It will be interesting to see how well Festool will continue to do with
their marketing/supply/pricing policies. I would imagine they will be
immutable until their market share sags. Then the beanie weenies won't
be able to keep themselves away from "fixing" it.
Personally, in my rose colored world, I would like to think that the
Festool group is keeping their pricing intact so that they can keep
their product line intact and their quality up. (Toldja... rosy....
I remember all the manufacturer's beginnings in the price wars by
making a lower end product to compete and swallow as much market as
possble. I remember when Rockwell first made their plastic cased
tools; when Porter Cable (separate at that time) responded with their
plastic crap. And the same with all of them. To me (I am treading as
lightly as possible here as I know how proud many are of their tools -
no offense intended) most of today's tools are little more than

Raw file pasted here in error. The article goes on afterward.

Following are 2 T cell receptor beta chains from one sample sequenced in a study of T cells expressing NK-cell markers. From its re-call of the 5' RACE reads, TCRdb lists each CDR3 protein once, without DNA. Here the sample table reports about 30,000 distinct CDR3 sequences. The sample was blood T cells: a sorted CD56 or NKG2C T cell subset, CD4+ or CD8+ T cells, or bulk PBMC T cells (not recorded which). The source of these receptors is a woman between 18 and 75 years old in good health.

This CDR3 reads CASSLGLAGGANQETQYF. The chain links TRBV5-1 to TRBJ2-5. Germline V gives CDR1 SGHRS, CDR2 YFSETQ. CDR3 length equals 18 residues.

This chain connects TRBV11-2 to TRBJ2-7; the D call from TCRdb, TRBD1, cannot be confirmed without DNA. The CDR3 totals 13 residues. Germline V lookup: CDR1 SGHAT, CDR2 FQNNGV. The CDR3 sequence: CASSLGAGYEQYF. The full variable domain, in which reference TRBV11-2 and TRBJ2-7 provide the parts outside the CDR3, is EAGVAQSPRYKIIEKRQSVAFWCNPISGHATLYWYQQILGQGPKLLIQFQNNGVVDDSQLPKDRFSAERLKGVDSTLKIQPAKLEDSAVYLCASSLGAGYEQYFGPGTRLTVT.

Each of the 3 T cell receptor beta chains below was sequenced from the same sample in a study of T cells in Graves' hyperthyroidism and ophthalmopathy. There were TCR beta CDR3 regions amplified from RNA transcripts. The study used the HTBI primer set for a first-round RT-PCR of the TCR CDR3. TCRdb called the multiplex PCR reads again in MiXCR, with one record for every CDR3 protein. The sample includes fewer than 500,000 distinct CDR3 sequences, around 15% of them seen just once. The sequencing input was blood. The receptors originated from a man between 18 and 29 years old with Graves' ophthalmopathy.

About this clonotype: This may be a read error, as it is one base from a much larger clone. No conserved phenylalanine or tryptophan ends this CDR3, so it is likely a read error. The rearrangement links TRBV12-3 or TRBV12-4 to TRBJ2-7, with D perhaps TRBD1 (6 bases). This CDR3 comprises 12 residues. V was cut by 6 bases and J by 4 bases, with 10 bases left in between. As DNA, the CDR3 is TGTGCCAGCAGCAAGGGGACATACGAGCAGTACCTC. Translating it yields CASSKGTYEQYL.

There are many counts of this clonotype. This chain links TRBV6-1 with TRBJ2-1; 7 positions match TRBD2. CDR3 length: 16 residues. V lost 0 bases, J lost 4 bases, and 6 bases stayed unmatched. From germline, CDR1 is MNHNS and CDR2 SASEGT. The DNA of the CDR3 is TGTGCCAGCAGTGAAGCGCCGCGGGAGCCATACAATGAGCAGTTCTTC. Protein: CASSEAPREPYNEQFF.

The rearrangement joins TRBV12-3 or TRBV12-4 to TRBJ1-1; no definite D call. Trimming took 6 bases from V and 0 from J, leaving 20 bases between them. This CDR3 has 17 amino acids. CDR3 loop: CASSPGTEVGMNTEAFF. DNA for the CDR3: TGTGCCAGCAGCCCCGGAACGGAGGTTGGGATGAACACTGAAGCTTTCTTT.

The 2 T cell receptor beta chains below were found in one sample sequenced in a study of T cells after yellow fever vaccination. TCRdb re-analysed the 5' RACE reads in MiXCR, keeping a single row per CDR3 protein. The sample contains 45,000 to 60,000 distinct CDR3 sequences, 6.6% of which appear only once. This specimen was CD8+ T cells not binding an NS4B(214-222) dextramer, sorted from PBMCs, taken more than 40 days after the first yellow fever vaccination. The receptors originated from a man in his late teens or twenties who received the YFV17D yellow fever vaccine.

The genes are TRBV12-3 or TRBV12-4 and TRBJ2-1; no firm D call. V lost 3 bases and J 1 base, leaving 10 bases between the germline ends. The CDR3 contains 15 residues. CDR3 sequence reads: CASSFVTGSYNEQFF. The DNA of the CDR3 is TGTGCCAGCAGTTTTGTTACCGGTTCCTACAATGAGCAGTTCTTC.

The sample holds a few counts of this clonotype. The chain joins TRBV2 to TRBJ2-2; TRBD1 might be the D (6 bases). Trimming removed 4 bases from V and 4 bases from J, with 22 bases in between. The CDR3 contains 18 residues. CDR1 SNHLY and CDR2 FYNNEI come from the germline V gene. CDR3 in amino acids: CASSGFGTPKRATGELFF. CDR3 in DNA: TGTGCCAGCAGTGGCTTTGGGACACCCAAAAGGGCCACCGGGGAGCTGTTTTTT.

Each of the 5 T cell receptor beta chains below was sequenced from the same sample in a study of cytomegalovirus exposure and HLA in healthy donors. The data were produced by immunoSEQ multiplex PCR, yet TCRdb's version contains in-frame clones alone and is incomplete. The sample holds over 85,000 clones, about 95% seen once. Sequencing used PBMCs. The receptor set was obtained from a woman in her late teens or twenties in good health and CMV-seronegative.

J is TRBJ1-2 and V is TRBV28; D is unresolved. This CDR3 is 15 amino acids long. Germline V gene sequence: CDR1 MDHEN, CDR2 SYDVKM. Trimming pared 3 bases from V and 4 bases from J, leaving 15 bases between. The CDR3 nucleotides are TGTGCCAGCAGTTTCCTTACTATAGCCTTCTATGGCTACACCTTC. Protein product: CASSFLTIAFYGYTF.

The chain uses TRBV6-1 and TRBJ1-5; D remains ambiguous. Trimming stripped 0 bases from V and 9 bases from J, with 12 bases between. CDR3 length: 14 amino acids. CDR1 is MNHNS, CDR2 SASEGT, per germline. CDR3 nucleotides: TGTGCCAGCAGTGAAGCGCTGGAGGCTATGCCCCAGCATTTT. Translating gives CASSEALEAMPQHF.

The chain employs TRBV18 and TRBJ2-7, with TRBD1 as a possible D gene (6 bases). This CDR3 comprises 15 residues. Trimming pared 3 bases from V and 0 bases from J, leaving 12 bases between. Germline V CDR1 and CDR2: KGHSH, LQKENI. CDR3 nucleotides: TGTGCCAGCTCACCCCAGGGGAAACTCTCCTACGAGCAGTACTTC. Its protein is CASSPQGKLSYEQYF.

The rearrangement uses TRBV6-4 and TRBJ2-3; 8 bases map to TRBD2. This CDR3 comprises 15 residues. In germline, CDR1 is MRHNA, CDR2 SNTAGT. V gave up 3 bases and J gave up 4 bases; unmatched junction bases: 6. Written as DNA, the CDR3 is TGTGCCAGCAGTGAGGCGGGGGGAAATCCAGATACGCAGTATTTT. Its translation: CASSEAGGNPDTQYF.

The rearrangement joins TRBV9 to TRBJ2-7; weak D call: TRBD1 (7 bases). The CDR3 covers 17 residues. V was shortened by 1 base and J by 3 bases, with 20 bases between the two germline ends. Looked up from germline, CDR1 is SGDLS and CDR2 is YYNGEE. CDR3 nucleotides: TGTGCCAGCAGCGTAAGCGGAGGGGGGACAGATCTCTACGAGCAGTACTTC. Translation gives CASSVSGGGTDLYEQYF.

adequate, if that. I think all the crappy tools started with the
manufacturing companies getting involved in price wars intstead of
focusing on product. With that in mind, it seemed like the companies
were daring each other to come out with worse and worse quality tools.
Most of the absolute trash has disappeared, but most of the premier
tools aren't a spot on the ass of the ones I was using 30 - 35 years
ago. We kept them greased, put in new bearings and switches every once
and while and we were set.
I guess the offsetting factor is that you can buy an Milwaukee hole
shooter for the same price I bought my first one for in 1975. Later
that year I ditched my Craftsman circular saw and purchased a Rockwell
315 with metal box, rip guide and a tube of grease for $125. So from
that standpoint, that is good. Tools are plentiful and their prices
haven't even kept up with inflation.
Maybe, just maybe, Festool want to establish themselves in America
(long established in Europe) as a quality tool manufacturer. In order
to do that, you have to make a good tool, provide quality service after
the sale, and keep up with the needs of your target audience. I am
wondering if they are going to go the Lie-Nieson (sp?) route, or the
Bridge City tool route and just make their tools available as they see
fit in order to keep the quality high. Hope so. All that takes money,
and maybe if they make enough they will keep ploughing it back into the
company and products. Who knows...